LITTLE ROCK, Ark. (AP) - Arkansas Gov. Mike Beebe was sworn into his second and final term Tuesday and in taking the oath of office, he took his place as an anomaly in the former confederacy.
Beebe is a Democratic incumbent who weathered a pro-GOP, anti-incumbent election season that punished most politicians with Ds next to their names. Voters elected Republicans to three constitutional offices and booted U.S. Senator Blanche Lincoln out in favor of her GOP challenger, John Boozman.
Still, Arkansas doesn't have a broken budget to fix and Beebe's been able to chip away at his campaign promise to abolish the grocery tax. By most accounts, he's sitting pretty.
"Listen to phone call after phone call from governors all over the United States, saying, 'Whatever it is you're drinking down there, we want some of it,'" Beebe said in his inaugural address.
He touted the state's recent achievements in education and economic development while surrounded by pomp and circumstance at the state Capitol. A show choir sang about good news and an Army band played majestic marches that wouldn't sound out of place in a Ringling Bros. circus. The festivities continued through Tuesday night at a formal ball in downtown Little Rock, where lawmakers mingled with lobbyists and Arkansas' well-to-do.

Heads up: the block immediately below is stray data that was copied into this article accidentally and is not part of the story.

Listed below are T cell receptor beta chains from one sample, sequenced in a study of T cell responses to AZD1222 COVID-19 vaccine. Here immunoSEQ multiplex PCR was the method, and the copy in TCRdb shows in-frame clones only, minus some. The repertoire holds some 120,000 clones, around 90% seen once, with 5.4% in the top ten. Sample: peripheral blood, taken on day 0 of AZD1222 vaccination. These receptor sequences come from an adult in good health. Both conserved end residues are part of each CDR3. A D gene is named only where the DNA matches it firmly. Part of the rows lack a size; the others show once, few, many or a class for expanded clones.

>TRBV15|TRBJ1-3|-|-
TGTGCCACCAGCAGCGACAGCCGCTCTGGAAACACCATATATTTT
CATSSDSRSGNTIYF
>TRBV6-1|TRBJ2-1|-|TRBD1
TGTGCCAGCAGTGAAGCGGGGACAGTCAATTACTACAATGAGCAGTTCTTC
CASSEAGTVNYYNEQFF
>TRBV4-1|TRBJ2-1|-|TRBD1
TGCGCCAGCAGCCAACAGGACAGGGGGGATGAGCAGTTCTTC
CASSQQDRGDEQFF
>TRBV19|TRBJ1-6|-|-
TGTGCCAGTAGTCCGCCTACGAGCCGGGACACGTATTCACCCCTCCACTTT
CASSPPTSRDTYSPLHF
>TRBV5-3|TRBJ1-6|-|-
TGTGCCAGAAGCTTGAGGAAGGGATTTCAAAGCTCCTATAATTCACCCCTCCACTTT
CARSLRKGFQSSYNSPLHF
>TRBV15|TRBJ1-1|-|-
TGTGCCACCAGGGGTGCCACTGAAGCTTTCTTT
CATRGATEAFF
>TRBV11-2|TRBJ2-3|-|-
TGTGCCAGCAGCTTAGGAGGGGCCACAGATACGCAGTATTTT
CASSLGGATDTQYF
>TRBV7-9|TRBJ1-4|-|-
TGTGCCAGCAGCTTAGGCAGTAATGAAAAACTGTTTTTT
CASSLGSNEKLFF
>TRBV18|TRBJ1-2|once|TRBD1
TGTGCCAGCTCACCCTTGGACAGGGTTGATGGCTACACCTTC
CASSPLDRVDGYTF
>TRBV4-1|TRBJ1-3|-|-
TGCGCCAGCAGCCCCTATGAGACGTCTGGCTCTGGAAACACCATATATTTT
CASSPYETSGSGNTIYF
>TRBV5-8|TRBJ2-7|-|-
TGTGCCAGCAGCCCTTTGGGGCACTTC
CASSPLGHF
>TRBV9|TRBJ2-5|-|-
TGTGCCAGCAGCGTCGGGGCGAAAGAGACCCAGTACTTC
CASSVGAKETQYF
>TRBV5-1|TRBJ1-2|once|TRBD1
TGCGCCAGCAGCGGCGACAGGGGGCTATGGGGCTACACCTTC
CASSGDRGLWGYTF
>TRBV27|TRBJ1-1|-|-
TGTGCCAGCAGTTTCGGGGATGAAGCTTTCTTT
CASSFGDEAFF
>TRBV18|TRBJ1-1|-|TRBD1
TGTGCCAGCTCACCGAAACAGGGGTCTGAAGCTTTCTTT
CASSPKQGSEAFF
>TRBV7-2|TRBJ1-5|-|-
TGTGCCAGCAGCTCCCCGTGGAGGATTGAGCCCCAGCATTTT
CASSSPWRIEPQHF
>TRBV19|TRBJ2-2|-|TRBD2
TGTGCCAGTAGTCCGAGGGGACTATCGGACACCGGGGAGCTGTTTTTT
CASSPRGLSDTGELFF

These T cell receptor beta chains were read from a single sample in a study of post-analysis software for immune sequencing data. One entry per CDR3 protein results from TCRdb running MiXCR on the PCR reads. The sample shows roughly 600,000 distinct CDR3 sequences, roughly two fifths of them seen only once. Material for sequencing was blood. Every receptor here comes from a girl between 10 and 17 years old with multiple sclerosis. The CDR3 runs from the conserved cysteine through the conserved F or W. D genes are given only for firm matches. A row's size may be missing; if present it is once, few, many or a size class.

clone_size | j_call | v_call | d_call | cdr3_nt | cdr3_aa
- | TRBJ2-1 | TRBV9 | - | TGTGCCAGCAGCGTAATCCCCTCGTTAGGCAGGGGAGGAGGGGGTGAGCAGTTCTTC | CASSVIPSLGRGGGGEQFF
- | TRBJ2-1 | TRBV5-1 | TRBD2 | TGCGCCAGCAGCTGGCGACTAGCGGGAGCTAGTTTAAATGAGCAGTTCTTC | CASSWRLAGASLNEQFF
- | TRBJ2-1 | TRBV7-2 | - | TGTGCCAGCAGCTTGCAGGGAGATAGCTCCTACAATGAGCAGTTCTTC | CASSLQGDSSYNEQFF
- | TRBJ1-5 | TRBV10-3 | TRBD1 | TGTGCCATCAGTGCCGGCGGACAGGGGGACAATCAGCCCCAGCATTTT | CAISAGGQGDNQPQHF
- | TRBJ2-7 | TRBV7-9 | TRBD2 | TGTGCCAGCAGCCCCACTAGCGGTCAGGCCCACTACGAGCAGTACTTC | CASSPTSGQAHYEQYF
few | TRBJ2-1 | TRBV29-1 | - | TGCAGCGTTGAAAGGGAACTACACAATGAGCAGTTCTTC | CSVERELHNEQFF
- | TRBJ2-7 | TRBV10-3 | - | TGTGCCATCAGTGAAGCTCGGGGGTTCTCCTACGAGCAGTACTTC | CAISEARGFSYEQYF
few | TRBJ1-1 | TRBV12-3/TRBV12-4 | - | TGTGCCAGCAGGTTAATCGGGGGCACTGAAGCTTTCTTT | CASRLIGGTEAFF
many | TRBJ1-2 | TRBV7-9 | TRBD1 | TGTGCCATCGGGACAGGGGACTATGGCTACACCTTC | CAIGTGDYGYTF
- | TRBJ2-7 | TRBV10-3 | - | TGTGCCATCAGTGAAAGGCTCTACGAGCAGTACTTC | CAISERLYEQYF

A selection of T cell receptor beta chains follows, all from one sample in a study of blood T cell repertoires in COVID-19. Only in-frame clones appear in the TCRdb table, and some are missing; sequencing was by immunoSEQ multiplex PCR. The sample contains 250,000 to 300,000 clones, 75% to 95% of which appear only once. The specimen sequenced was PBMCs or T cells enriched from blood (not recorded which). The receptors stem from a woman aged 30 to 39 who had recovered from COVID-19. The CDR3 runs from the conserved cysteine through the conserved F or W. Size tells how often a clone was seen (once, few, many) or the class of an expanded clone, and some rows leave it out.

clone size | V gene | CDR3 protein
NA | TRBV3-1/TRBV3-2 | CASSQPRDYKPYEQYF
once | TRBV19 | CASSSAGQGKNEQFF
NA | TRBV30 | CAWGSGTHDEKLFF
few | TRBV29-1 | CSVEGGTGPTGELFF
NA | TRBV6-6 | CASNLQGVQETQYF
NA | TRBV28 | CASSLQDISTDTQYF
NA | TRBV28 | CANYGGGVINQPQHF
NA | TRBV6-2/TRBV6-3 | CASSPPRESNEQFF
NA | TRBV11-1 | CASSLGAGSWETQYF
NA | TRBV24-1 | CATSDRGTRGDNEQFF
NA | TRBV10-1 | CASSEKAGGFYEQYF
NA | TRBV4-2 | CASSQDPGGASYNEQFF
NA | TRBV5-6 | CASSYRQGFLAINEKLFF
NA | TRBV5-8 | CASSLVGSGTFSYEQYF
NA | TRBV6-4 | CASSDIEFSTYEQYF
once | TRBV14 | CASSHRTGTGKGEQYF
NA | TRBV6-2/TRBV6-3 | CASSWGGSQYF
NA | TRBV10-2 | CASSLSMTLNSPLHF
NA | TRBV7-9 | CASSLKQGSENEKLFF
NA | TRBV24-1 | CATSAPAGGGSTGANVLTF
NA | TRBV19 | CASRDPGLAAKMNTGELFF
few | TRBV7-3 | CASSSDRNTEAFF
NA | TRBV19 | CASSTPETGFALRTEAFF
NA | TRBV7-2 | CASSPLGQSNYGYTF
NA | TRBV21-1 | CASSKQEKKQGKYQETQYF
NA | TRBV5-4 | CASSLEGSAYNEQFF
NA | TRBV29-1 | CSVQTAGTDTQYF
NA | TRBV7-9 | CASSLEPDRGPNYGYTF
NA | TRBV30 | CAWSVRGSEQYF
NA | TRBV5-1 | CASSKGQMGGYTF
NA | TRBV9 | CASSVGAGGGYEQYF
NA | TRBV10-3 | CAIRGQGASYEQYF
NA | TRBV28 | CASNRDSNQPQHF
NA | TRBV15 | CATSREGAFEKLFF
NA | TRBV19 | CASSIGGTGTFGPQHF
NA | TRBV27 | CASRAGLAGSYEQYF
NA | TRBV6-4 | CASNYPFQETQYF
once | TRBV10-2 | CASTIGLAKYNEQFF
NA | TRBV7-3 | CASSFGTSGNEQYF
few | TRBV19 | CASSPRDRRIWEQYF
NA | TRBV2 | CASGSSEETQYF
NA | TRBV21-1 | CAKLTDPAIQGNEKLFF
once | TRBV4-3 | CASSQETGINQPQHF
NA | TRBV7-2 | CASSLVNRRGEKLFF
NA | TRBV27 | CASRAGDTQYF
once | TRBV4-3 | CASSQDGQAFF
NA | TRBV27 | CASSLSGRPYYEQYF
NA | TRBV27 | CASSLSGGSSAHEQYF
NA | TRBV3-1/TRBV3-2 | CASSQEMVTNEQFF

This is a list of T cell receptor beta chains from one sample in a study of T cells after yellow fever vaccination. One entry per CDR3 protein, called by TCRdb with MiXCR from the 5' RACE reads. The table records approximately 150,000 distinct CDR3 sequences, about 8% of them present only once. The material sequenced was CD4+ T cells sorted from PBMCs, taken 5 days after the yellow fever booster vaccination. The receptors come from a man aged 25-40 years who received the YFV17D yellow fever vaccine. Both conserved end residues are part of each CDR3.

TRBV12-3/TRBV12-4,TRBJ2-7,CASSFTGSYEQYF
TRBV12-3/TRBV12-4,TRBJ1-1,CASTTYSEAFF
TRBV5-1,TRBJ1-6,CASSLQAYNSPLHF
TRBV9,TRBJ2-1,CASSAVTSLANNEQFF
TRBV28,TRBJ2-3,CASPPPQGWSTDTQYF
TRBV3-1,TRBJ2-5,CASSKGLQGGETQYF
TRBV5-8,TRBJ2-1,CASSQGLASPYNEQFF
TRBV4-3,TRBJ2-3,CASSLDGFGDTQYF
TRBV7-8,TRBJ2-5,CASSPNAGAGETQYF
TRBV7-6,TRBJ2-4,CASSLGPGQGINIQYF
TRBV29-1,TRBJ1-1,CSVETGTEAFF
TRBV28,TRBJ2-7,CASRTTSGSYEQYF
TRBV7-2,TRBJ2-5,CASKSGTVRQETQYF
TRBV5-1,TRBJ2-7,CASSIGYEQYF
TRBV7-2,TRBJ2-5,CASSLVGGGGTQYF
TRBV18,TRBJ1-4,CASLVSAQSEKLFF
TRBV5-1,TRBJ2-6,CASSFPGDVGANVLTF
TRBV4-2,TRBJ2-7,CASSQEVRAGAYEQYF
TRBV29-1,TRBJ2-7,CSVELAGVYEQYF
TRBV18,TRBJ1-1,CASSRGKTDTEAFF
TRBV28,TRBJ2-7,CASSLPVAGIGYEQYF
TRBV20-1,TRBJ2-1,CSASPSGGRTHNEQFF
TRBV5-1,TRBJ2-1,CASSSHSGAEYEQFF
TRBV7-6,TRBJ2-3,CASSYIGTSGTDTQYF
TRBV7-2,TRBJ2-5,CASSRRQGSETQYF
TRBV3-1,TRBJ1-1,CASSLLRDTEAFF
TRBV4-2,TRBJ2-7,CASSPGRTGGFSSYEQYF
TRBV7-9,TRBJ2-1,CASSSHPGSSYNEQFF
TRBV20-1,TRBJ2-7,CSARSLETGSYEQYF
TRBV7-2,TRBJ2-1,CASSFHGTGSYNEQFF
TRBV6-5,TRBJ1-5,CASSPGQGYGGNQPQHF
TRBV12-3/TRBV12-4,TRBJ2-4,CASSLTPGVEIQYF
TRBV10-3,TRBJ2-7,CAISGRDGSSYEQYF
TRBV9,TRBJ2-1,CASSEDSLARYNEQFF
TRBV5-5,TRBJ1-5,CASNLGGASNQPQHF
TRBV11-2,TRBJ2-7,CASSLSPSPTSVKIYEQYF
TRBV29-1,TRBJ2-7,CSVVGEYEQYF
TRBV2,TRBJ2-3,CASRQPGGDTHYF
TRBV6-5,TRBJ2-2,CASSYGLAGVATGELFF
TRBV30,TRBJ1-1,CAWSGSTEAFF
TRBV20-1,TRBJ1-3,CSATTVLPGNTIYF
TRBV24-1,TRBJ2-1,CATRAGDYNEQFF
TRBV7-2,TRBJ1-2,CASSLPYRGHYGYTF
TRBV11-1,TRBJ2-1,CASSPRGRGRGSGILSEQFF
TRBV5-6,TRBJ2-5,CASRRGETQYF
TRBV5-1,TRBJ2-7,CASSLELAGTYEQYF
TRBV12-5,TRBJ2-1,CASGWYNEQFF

The governor has a lot of reasons to celebrate: He won every county in November and, despite a Republican Party that won its greatest numbers in the Legislature since Reconstruction, he's still popular. But he faces greater opposition this term than last from a stronger GOP that holds more power to block his agenda, which includes reforming the state's prisons and finding funding for Medicaid.
Part of Beebe's success stems from his platform that steals some Republican thunder. Beebe campaigned - for both terms - on the idea that Arkansas residents shouldn't pay taxes on their bread, milk and other groceries.
This year, he's proposed another half-cent cut in the grocery tax, which would knock it down to 1.5 cents on a dollar. Beebe has said it's the only tax relief the state can afford to squeeze into the budget, thus maintaining his status as a tax-cutting savior while curbing Republicans' hopes of portraying the same image to their voters.
Sam Martin, a retired sousaphone player watching the inauguration, is proof that Beebe is winning over Arkansans through their stomachs and their pocketbooks. When asked why he voted for the current governor, he points to the cuts in the grocery tax.
"The food tax - I really appreciate that," says Martin. "It helps a little bit at the grocery store."
Beebe's success isn't built on groceries alone. Voters - from Little Rock to rural areas - know the Beebe name.
Even Republicans admit that Beebe's popularity among Arkansas residents helped exempt him from an anti-Democrat tide.
"He's got a lot of well-known name recognition," said Rep. Stephen Meeks, a freshmen lawmaker of Greenbrier. "And because our state has not faced a lot of the problems that other states have faced, that's helped protect him in the governorship."
Still, Meeks and other members of the GOP aren't completely sold on Beebe's stance on taxes.
"Of course, as a Republican, I'd like to see tax cuts," Meeks said.